Then, there are some friends, who with the prevalence of social networking, can become friends we connect with daily and never meet. And while those people may not fit our traditional definition of friendship, they serve a purpose and meaningful relationships can be forged. I'm still a die-hard fan of face time, but it's nice to know there's another woman up at 3 a.m. to "talk" to when you can't sleep.

I think most of us get so wrapped up in our lives that we forget to connect with our friends in more traditional ways. We send e-cards instead of meeting for lunch to celebrate birthdays, or we limit our "time" together to chatting on the sidelines of a soccer game, or a brief text now and then. I admire the girlfriend groups who have a yearly girl's only trip, or meet monthly for cocktails and conversation.

When my kids were little, and I was swamped with mommy stuff with seemingly "no time" for social outlets, I often joined a monthly group - Bunco, book club, mom's night out - to satisfy that girlfriend connect time. That worked for a long time, but as my kids got older, I found those things fading away as we all became busier in our kids' lives.

But if we're so wrapped up in our kids' lives, what happens to us? How do we rediscover and remember who  WE are? I have friends and relatives who are fully ensconced in club sports. It consumes all of their discretionary time to the exclusion of social interactions (with the exception of the other parents in the club sports), vacations, and pretty much anything else. Other friends are so wrapped up in their kids other activities, that they spend the majority of their time driving them to practices and rehearsals. And the people we spend that time with become our friends. But when the activity ceases, do the friendships? Some last, others fade away as we go through different stages in our lives.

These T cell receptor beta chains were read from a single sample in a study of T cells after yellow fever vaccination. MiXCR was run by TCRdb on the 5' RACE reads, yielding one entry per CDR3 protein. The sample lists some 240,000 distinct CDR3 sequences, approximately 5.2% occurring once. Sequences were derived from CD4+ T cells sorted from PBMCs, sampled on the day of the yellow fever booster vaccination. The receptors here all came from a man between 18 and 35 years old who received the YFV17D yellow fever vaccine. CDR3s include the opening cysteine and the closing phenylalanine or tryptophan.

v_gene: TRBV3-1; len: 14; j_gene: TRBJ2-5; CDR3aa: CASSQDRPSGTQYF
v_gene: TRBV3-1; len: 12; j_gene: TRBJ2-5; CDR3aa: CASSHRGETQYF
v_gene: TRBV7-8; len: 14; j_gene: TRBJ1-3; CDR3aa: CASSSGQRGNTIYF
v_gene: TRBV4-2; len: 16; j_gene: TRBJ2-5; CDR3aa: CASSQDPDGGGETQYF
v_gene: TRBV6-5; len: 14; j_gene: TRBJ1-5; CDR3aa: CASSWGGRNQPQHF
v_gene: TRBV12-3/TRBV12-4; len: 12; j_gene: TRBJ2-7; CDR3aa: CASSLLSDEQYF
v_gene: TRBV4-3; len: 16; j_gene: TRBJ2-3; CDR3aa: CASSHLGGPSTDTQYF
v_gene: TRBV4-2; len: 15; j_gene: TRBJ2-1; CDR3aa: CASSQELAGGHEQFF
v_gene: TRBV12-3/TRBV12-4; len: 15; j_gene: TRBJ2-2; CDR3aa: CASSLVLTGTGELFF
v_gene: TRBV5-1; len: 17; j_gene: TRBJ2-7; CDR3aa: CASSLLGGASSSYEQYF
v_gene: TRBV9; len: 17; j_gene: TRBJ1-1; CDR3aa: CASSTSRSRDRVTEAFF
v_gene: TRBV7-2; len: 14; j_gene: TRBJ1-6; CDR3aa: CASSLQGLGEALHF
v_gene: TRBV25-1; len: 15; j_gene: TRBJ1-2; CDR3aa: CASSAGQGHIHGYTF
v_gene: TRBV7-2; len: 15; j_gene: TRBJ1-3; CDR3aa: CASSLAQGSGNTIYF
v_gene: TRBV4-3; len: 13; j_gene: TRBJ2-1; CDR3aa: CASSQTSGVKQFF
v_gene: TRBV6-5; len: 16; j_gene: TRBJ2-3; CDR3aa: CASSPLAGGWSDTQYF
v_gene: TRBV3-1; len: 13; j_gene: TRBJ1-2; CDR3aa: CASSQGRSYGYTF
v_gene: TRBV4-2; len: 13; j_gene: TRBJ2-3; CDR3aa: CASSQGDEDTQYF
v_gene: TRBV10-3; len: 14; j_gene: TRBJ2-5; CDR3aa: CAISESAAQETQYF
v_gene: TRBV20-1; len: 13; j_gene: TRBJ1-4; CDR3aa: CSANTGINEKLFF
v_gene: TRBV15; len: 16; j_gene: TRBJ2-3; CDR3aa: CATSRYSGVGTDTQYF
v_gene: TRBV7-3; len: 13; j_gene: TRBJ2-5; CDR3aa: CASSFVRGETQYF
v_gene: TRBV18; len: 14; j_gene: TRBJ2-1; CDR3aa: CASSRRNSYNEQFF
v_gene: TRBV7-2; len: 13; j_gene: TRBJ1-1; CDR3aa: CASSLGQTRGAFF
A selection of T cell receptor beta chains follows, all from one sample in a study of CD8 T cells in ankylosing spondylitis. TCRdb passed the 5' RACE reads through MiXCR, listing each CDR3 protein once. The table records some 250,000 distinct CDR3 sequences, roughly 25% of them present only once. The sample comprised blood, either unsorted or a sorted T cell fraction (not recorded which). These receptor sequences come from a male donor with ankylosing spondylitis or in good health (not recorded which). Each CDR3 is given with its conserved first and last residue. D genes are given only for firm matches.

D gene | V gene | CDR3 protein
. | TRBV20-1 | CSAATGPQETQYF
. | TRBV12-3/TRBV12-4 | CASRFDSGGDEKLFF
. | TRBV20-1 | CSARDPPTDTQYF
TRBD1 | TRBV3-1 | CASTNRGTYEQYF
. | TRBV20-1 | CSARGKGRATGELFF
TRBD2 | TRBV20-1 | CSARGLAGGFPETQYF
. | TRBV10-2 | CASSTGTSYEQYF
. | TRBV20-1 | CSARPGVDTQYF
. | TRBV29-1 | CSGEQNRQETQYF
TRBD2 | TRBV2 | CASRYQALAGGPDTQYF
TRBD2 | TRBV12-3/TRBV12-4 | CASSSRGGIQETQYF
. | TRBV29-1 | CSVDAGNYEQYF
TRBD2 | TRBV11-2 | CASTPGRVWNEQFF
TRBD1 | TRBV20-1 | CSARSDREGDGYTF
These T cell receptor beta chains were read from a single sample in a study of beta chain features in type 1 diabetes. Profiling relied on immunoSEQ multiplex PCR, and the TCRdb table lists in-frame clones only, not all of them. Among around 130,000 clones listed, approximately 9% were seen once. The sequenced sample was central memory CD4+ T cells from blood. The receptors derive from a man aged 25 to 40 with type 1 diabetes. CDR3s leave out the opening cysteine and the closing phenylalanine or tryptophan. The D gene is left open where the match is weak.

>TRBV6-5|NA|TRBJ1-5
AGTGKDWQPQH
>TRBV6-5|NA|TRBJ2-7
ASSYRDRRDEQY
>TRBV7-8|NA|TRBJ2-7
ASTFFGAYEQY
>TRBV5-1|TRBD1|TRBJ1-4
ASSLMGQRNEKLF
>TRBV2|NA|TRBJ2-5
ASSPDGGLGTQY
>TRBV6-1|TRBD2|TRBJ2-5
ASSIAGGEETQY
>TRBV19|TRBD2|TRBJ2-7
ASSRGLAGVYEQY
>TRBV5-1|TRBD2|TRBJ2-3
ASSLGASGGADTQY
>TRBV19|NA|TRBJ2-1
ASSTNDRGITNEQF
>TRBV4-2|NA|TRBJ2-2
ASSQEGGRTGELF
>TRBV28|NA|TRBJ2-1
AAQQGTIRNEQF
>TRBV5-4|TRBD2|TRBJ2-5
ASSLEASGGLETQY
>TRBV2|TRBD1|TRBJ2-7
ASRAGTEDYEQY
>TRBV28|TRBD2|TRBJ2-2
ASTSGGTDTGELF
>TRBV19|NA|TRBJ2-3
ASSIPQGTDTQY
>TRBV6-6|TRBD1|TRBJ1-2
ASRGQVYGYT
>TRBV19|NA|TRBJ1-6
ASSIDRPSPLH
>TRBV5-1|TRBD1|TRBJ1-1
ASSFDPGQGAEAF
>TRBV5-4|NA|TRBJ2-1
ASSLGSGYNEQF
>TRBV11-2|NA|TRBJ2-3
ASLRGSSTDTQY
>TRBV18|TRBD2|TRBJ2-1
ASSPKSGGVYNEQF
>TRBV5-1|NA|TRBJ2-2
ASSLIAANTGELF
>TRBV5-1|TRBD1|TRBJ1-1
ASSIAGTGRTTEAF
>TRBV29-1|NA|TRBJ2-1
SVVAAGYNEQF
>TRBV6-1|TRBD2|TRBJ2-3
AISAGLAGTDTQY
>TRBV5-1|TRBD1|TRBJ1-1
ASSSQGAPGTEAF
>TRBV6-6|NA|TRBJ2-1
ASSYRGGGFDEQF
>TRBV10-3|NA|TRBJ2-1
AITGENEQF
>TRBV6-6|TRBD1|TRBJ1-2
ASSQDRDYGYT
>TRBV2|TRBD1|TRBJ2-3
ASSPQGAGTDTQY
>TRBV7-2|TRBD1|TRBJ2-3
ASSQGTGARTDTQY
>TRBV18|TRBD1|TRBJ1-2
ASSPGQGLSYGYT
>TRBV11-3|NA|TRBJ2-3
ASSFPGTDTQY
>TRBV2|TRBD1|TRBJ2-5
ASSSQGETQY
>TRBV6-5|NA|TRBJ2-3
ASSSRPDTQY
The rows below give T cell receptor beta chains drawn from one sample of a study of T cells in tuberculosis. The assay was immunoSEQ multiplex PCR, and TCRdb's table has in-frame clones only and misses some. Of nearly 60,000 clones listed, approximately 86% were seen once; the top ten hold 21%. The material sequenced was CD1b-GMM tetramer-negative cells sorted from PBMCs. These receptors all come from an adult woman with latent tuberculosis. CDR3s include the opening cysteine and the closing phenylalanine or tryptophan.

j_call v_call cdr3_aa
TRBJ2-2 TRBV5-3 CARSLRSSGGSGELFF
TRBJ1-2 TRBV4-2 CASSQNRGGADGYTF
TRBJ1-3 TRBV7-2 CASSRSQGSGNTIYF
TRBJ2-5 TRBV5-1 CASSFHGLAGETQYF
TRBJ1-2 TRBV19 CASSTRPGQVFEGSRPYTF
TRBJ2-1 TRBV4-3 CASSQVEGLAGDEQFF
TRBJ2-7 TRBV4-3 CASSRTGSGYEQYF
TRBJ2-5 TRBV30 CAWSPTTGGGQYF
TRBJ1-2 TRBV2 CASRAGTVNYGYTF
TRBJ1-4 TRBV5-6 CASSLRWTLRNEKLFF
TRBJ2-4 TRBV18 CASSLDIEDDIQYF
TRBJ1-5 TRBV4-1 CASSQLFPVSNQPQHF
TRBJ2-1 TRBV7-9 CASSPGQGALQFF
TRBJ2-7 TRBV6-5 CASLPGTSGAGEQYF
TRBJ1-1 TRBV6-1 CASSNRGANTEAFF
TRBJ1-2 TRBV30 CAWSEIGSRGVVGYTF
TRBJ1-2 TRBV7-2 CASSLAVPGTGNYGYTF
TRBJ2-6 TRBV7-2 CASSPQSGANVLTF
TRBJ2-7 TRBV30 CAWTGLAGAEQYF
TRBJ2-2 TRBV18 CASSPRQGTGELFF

I love it when I meet people who have been friends for years and years. To be in your sixties, and still connect regularly with your best friend you've known since age five - what a beautiful testimonial to true and lasting friendship. My guess is those two friends have drifted in and out of each other's lives for decades, weathering motherhood, marriage, divorce, death....all manner of joy and pain. And, in the end, they are still there for each other, a rock of stability that even other solid relationships such as marriage and parenthood can't crumble.